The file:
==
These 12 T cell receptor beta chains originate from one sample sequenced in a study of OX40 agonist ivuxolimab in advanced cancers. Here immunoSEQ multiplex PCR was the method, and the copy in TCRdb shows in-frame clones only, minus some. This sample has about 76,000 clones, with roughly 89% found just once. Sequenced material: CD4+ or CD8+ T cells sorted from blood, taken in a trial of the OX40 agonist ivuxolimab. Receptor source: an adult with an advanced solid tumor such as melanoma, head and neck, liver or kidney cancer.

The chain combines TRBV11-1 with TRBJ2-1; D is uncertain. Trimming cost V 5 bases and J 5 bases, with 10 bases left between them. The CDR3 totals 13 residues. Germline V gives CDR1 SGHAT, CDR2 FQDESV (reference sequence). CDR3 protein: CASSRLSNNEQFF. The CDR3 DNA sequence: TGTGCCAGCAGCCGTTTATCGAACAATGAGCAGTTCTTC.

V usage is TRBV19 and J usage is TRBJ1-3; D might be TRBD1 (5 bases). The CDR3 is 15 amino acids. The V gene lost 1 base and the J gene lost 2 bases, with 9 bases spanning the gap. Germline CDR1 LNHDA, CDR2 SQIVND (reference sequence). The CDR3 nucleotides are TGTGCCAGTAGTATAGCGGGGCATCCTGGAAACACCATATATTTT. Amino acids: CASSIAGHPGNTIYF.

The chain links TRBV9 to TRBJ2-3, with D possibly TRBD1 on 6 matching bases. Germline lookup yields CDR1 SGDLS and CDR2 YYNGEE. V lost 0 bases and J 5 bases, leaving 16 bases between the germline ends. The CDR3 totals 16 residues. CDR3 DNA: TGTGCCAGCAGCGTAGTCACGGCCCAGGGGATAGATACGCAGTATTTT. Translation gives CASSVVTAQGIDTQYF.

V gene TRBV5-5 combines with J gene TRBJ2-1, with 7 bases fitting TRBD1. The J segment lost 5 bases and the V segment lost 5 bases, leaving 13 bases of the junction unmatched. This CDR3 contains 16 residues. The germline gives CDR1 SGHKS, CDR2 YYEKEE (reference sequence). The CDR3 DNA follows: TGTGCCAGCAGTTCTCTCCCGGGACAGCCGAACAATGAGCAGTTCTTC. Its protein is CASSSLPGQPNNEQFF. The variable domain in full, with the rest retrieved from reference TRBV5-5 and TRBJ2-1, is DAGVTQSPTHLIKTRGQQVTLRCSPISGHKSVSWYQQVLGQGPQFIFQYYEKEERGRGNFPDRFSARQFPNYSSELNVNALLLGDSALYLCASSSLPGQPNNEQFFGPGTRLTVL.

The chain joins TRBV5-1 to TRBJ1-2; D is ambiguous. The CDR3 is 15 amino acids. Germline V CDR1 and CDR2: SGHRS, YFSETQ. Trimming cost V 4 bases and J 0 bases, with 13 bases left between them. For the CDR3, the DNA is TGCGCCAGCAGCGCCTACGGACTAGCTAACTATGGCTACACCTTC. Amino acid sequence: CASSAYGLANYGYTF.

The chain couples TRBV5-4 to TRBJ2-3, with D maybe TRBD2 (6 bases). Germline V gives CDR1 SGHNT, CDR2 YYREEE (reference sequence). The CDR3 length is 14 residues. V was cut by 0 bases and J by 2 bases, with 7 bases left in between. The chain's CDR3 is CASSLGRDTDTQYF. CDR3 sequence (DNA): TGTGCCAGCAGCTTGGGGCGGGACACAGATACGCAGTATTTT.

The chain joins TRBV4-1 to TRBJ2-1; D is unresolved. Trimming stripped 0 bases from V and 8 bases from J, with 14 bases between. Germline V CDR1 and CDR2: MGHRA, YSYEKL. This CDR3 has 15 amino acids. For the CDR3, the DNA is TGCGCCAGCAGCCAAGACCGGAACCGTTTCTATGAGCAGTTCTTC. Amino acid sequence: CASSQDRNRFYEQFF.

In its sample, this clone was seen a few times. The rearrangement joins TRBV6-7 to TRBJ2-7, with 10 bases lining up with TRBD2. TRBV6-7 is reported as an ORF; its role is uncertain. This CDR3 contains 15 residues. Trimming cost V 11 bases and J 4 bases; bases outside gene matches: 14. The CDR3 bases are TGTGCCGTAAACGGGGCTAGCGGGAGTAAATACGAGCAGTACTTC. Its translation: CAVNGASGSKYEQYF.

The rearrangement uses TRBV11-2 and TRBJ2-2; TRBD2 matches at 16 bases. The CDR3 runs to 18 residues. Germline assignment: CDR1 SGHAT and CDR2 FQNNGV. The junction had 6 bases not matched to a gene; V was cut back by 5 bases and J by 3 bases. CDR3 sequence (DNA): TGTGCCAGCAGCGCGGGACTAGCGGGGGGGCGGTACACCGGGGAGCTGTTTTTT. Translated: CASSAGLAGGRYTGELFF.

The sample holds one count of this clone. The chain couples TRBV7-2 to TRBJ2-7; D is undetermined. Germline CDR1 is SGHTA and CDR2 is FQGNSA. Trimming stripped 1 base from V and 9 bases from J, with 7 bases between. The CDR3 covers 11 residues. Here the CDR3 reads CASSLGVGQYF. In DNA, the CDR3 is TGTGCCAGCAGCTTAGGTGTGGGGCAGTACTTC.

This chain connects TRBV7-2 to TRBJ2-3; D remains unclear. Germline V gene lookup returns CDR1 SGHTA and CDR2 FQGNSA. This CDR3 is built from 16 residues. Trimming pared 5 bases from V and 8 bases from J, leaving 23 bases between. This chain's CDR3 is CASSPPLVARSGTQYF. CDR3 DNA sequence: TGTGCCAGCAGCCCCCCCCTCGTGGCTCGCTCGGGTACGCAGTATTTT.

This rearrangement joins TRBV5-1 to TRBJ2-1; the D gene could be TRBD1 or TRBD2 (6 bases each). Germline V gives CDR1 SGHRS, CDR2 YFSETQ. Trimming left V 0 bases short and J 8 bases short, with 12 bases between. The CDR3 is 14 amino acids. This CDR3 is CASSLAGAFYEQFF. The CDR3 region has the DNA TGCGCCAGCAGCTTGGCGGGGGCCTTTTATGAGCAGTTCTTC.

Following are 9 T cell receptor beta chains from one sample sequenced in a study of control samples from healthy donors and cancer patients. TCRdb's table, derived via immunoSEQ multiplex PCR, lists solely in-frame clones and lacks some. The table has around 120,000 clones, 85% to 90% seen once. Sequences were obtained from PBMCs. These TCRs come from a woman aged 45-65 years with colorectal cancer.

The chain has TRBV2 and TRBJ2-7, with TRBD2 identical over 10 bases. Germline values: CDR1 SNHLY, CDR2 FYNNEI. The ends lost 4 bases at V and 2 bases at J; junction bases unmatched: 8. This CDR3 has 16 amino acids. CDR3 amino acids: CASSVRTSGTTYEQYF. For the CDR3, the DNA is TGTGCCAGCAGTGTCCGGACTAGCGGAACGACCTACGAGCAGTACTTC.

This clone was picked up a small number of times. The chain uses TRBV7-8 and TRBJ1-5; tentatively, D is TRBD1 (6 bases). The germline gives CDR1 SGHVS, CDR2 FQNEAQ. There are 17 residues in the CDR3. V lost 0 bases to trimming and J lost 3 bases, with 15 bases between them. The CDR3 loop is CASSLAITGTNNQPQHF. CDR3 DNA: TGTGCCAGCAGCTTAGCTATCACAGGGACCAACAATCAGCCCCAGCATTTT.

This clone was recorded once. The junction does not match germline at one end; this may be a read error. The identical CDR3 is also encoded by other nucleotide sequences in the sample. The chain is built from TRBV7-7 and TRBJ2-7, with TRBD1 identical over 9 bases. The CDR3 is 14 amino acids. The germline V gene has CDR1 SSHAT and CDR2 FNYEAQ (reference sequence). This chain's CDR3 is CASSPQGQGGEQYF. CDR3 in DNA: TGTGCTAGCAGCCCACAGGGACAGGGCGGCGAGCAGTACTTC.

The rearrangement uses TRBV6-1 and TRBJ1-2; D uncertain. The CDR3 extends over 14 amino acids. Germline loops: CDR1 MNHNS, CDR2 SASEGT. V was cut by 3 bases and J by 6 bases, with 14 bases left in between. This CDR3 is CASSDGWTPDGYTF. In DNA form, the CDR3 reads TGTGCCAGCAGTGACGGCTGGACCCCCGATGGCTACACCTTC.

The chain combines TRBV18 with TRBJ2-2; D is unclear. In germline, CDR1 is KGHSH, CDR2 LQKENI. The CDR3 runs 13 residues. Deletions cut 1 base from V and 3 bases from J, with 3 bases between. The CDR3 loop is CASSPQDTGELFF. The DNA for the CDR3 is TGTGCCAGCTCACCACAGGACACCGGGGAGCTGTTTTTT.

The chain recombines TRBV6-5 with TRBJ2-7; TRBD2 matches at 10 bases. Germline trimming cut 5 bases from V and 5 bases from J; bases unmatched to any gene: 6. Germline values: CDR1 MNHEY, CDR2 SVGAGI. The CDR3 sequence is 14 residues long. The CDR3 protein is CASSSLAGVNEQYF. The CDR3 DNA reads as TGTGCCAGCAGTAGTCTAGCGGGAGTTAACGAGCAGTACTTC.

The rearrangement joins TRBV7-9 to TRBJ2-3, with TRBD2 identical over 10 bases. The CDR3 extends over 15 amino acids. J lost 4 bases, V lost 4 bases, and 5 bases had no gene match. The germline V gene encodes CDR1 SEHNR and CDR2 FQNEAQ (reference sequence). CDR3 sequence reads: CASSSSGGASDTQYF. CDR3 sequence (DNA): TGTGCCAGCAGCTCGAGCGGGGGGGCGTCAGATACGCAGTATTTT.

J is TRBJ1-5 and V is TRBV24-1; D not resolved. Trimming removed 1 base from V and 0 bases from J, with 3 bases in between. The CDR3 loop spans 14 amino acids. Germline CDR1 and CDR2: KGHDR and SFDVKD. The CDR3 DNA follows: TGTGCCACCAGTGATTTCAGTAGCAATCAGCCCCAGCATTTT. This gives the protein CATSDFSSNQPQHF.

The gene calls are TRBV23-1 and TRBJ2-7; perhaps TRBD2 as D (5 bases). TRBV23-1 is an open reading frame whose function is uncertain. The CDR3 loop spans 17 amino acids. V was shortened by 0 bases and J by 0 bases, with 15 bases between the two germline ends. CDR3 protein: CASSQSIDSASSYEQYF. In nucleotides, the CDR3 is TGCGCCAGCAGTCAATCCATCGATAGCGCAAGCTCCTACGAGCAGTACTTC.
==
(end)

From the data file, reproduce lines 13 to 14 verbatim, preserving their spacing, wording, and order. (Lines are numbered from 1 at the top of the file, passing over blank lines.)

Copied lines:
This rearrangement joins TRBV5-1 to TRBJ2-1; the D gene could be TRBD1 or TRBD2 (6 bases each). Germline V gives CDR1 SGHRS, CDR2 YFSETQ. Trimming left V 0 bases short and J 8 bases short, with 12 bases between. The CDR3 is 14 amino acids. This CDR3 is CASSLAGAFYEQFF. The CDR3 region has the DNA TGCGCCAGCAGCTTGGCGGGGGCCTTTTATGAGCAGTTCTTC.

Following are 9 T cell receptor beta chains from one sample sequenced in a study of control samples from healthy donors and cancer patients. TCRdb's table, derived via immunoSEQ multiplex PCR, lists solely in-frame clones and lacks some. The table has around 120,000 clones, 85% to 90% seen once. Sequences were obtained from PBMCs. These TCRs come from a woman aged 45-65 years with colorectal cancer.